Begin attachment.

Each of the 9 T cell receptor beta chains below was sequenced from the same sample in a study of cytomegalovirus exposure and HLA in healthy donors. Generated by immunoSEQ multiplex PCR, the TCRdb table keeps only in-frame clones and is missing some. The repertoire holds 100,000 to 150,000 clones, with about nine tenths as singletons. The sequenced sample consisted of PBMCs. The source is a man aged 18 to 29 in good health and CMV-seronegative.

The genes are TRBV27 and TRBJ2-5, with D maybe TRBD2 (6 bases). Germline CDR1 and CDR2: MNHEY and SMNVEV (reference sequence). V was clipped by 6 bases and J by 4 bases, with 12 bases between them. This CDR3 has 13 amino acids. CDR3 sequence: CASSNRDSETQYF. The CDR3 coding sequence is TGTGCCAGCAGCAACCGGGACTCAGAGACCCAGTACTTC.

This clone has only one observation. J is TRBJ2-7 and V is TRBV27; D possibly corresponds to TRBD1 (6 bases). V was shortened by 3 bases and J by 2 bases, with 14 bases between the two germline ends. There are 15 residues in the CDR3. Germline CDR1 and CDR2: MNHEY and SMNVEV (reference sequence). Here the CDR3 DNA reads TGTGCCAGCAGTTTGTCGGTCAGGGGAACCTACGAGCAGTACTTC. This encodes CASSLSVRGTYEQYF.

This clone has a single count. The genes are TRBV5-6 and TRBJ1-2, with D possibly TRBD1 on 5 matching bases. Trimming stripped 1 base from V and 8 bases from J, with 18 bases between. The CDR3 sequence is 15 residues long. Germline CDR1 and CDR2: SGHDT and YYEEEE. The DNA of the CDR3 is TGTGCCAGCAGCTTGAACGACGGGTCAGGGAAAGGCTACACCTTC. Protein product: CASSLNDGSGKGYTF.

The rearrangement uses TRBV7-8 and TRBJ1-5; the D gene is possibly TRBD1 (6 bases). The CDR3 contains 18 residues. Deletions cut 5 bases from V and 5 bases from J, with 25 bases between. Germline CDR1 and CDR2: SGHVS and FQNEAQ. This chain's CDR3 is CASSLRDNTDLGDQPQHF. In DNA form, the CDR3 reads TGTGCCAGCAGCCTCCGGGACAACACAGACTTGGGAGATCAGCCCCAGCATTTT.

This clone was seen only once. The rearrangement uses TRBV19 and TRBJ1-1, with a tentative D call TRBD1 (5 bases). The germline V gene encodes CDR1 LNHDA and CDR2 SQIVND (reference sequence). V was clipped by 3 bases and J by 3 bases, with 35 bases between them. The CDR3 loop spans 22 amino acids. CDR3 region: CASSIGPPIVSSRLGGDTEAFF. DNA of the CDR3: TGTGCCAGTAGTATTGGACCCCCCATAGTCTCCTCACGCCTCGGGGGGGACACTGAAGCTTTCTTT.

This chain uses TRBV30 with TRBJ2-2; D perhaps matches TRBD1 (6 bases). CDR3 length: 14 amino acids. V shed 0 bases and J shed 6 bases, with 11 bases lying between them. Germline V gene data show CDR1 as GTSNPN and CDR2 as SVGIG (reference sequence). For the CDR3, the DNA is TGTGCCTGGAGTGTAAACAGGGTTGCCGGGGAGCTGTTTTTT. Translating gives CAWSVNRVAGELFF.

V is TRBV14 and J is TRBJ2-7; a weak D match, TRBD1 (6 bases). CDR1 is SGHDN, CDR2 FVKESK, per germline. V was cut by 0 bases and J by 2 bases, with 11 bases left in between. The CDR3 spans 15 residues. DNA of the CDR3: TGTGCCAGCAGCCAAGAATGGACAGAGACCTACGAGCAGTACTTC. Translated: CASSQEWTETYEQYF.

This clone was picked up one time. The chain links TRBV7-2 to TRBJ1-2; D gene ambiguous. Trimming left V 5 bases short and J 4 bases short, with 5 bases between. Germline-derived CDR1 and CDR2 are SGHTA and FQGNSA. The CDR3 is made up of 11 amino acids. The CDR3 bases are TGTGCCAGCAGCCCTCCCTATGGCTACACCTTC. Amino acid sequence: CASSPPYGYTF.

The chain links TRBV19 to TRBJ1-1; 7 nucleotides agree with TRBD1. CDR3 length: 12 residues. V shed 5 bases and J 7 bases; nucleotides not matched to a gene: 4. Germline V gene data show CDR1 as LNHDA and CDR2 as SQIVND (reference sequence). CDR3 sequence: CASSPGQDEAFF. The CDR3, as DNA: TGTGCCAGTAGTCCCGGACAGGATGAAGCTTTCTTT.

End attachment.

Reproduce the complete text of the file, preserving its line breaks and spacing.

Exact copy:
Each of the 9 T cell receptor beta chains below was sequenced from the same sample in a study of cytomegalovirus exposure and HLA in healthy donors. Generated by immunoSEQ multiplex PCR, the TCRdb table keeps only in-frame clones and is missing some. The repertoire holds 100,000 to 150,000 clones, with about nine tenths as singletons. The sequenced sample consisted of PBMCs. The source is a man aged 18 to 29 in good health and CMV-seronegative.

The genes are TRBV27 and TRBJ2-5, with D maybe TRBD2 (6 bases). Germline CDR1 and CDR2: MNHEY and SMNVEV (reference sequence). V was clipped by 6 bases and J by 4 bases, with 12 bases between them. This CDR3 has 13 amino acids. CDR3 sequence: CASSNRDSETQYF. The CDR3 coding sequence is TGTGCCAGCAGCAACCGGGACTCAGAGACCCAGTACTTC.

This clone has only one observation. J is TRBJ2-7 and V is TRBV27; D possibly corresponds to TRBD1 (6 bases). V was shortened by 3 bases and J by 2 bases, with 14 bases between the two germline ends. There are 15 residues in the CDR3. Germline CDR1 and CDR2: MNHEY and SMNVEV (reference sequence). Here the CDR3 DNA reads TGTGCCAGCAGTTTGTCGGTCAGGGGAACCTACGAGCAGTACTTC. This encodes CASSLSVRGTYEQYF.

This clone has a single count. The genes are TRBV5-6 and TRBJ1-2, with D possibly TRBD1 on 5 matching bases. Trimming stripped 1 base from V and 8 bases from J, with 18 bases between. The CDR3 sequence is 15 residues long. Germline CDR1 and CDR2: SGHDT and YYEEEE. The DNA of the CDR3 is TGTGCCAGCAGCTTGAACGACGGGTCAGGGAAAGGCTACACCTTC. Protein product: CASSLNDGSGKGYTF.

The rearrangement uses TRBV7-8 and TRBJ1-5; the D gene is possibly TRBD1 (6 bases). The CDR3 contains 18 residues. Deletions cut 5 bases from V and 5 bases from J, with 25 bases between. Germline CDR1 and CDR2: SGHVS and FQNEAQ. This chain's CDR3 is CASSLRDNTDLGDQPQHF. In DNA form, the CDR3 reads TGTGCCAGCAGCCTCCGGGACAACACAGACTTGGGAGATCAGCCCCAGCATTTT.

This clone was seen only once. The rearrangement uses TRBV19 and TRBJ1-1, with a tentative D call TRBD1 (5 bases). The germline V gene encodes CDR1 LNHDA and CDR2 SQIVND (reference sequence). V was clipped by 3 bases and J by 3 bases, with 35 bases between them. The CDR3 loop spans 22 amino acids. CDR3 region: CASSIGPPIVSSRLGGDTEAFF. DNA of the CDR3: TGTGCCAGTAGTATTGGACCCCCCATAGTCTCCTCACGCCTCGGGGGGGACACTGAAGCTTTCTTT.

This chain uses TRBV30 with TRBJ2-2; D perhaps matches TRBD1 (6 bases). CDR3 length: 14 amino acids. V shed 0 bases and J shed 6 bases, with 11 bases lying between them. Germline V gene data show CDR1 as GTSNPN and CDR2 as SVGIG (reference sequence). For the CDR3, the DNA is TGTGCCTGGAGTGTAAACAGGGTTGCCGGGGAGCTGTTTTTT. Translating gives CAWSVNRVAGELFF.

V is TRBV14 and J is TRBJ2-7; a weak D match, TRBD1 (6 bases). CDR1 is SGHDN, CDR2 FVKESK, per germline. V was cut by 0 bases and J by 2 bases, with 11 bases left in between. The CDR3 spans 15 residues. DNA of the CDR3: TGTGCCAGCAGCCAAGAATGGACAGAGACCTACGAGCAGTACTTC. Translated: CASSQEWTETYEQYF.

This clone was picked up one time. The chain links TRBV7-2 to TRBJ1-2; D gene ambiguous. Trimming left V 5 bases short and J 4 bases short, with 5 bases between. Germline-derived CDR1 and CDR2 are SGHTA and FQGNSA. The CDR3 is made up of 11 amino acids. The CDR3 bases are TGTGCCAGCAGCCCTCCCTATGGCTACACCTTC. Amino acid sequence: CASSPPYGYTF.

The chain links TRBV19 to TRBJ1-1; 7 nucleotides agree with TRBD1. CDR3 length: 12 residues. V shed 5 bases and J 7 bases; nucleotides not matched to a gene: 4. Germline V gene data show CDR1 as LNHDA and CDR2 as SQIVND (reference sequence). CDR3 sequence: CASSPGQDEAFF. The CDR3, as DNA: TGTGCCAGTAGTCCCGGACAGGATGAAGCTTTCTTT.